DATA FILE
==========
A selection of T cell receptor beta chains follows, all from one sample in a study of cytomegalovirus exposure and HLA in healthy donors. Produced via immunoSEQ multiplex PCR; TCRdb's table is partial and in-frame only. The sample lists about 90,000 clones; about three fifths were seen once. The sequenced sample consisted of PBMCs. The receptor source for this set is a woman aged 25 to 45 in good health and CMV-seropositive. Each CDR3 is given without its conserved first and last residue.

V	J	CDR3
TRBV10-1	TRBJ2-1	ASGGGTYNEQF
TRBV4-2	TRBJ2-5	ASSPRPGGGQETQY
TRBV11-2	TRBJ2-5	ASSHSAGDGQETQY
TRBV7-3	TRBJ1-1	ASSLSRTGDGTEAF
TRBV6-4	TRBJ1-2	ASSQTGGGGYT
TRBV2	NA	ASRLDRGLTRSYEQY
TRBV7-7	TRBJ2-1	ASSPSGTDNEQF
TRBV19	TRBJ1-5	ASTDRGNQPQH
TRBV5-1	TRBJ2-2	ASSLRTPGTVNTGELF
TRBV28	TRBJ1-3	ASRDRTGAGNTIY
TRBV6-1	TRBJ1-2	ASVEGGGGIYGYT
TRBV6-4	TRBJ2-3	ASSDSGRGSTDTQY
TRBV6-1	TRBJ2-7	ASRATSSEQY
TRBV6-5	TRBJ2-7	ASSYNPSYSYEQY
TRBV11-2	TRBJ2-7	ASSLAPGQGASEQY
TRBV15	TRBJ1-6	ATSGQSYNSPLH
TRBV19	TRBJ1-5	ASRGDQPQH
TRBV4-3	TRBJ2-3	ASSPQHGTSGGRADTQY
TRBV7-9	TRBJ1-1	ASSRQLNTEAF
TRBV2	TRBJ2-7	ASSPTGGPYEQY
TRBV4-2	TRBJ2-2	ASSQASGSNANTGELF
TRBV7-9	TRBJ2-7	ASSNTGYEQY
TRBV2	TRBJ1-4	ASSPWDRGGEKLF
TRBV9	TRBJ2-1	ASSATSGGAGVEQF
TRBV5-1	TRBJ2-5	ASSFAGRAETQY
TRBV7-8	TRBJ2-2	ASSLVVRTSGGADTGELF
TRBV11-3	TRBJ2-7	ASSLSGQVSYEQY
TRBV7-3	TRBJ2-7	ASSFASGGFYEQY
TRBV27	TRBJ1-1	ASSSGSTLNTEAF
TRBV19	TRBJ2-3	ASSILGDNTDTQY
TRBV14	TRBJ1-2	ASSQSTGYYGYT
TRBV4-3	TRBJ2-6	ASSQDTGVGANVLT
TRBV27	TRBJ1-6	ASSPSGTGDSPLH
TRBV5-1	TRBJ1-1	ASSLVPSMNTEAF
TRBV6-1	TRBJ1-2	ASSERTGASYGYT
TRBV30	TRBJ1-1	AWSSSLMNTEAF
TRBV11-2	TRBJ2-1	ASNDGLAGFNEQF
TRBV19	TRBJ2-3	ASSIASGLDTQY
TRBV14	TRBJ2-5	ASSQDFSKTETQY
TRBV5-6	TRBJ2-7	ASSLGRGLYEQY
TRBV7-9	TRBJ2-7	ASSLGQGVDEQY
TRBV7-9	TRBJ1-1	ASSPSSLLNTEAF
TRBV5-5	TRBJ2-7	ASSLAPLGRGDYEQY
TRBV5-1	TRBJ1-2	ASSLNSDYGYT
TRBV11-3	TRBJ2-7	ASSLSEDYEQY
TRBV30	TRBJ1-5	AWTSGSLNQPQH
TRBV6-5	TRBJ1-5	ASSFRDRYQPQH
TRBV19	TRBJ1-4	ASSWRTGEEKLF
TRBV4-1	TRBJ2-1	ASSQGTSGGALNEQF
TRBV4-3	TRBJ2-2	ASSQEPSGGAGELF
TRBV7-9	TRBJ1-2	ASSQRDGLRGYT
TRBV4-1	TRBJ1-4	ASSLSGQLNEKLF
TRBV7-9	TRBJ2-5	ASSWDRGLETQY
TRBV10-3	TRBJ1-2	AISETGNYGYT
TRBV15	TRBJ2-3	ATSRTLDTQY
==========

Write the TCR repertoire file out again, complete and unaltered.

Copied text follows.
A selection of T cell receptor beta chains follows, all from one sample in a study of cytomegalovirus exposure and HLA in healthy donors. Produced via immunoSEQ multiplex PCR; TCRdb's table is partial and in-frame only. The sample lists about 90,000 clones; about three fifths were seen once. The sequenced sample consisted of PBMCs. The receptor source for this set is a woman aged 25 to 45 in good health and CMV-seropositive. Each CDR3 is given without its conserved first and last residue.

V	J	CDR3
TRBV10-1	TRBJ2-1	ASGGGTYNEQF
TRBV4-2	TRBJ2-5	ASSPRPGGGQETQY
TRBV11-2	TRBJ2-5	ASSHSAGDGQETQY
TRBV7-3	TRBJ1-1	ASSLSRTGDGTEAF
TRBV6-4	TRBJ1-2	ASSQTGGGGYT
TRBV2	NA	ASRLDRGLTRSYEQY
TRBV7-7	TRBJ2-1	ASSPSGTDNEQF
TRBV19	TRBJ1-5	ASTDRGNQPQH
TRBV5-1	TRBJ2-2	ASSLRTPGTVNTGELF
TRBV28	TRBJ1-3	ASRDRTGAGNTIY
TRBV6-1	TRBJ1-2	ASVEGGGGIYGYT
TRBV6-4	TRBJ2-3	ASSDSGRGSTDTQY
TRBV6-1	TRBJ2-7	ASRATSSEQY
TRBV6-5	TRBJ2-7	ASSYNPSYSYEQY
TRBV11-2	TRBJ2-7	ASSLAPGQGASEQY
TRBV15	TRBJ1-6	ATSGQSYNSPLH
TRBV19	TRBJ1-5	ASRGDQPQH
TRBV4-3	TRBJ2-3	ASSPQHGTSGGRADTQY
TRBV7-9	TRBJ1-1	ASSRQLNTEAF
TRBV2	TRBJ2-7	ASSPTGGPYEQY
TRBV4-2	TRBJ2-2	ASSQASGSNANTGELF
TRBV7-9	TRBJ2-7	ASSNTGYEQY
TRBV2	TRBJ1-4	ASSPWDRGGEKLF
TRBV9	TRBJ2-1	ASSATSGGAGVEQF
TRBV5-1	TRBJ2-5	ASSFAGRAETQY
TRBV7-8	TRBJ2-2	ASSLVVRTSGGADTGELF
TRBV11-3	TRBJ2-7	ASSLSGQVSYEQY
TRBV7-3	TRBJ2-7	ASSFASGGFYEQY
TRBV27	TRBJ1-1	ASSSGSTLNTEAF
TRBV19	TRBJ2-3	ASSILGDNTDTQY
TRBV14	TRBJ1-2	ASSQSTGYYGYT
TRBV4-3	TRBJ2-6	ASSQDTGVGANVLT
TRBV27	TRBJ1-6	ASSPSGTGDSPLH
TRBV5-1	TRBJ1-1	ASSLVPSMNTEAF
TRBV6-1	TRBJ1-2	ASSERTGASYGYT
TRBV30	TRBJ1-1	AWSSSLMNTEAF
TRBV11-2	TRBJ2-1	ASNDGLAGFNEQF
TRBV19	TRBJ2-3	ASSIASGLDTQY
TRBV14	TRBJ2-5	ASSQDFSKTETQY
TRBV5-6	TRBJ2-7	ASSLGRGLYEQY
TRBV7-9	TRBJ2-7	ASSLGQGVDEQY
TRBV7-9	TRBJ1-1	ASSPSSLLNTEAF
TRBV5-5	TRBJ2-7	ASSLAPLGRGDYEQY
TRBV5-1	TRBJ1-2	ASSLNSDYGYT
TRBV11-3	TRBJ2-7	ASSLSEDYEQY
TRBV30	TRBJ1-5	AWTSGSLNQPQH
TRBV6-5	TRBJ1-5	ASSFRDRYQPQH
TRBV19	TRBJ1-4	ASSWRTGEEKLF
TRBV4-1	TRBJ2-1	ASSQGTSGGALNEQF
TRBV4-3	TRBJ2-2	ASSQEPSGGAGELF
TRBV7-9	TRBJ1-2	ASSQRDGLRGYT
TRBV4-1	TRBJ1-4	ASSLSGQLNEKLF
TRBV7-9	TRBJ2-5	ASSWDRGLETQY
TRBV10-3	TRBJ1-2	AISETGNYGYT
TRBV15	TRBJ2-3	ATSRTLDTQY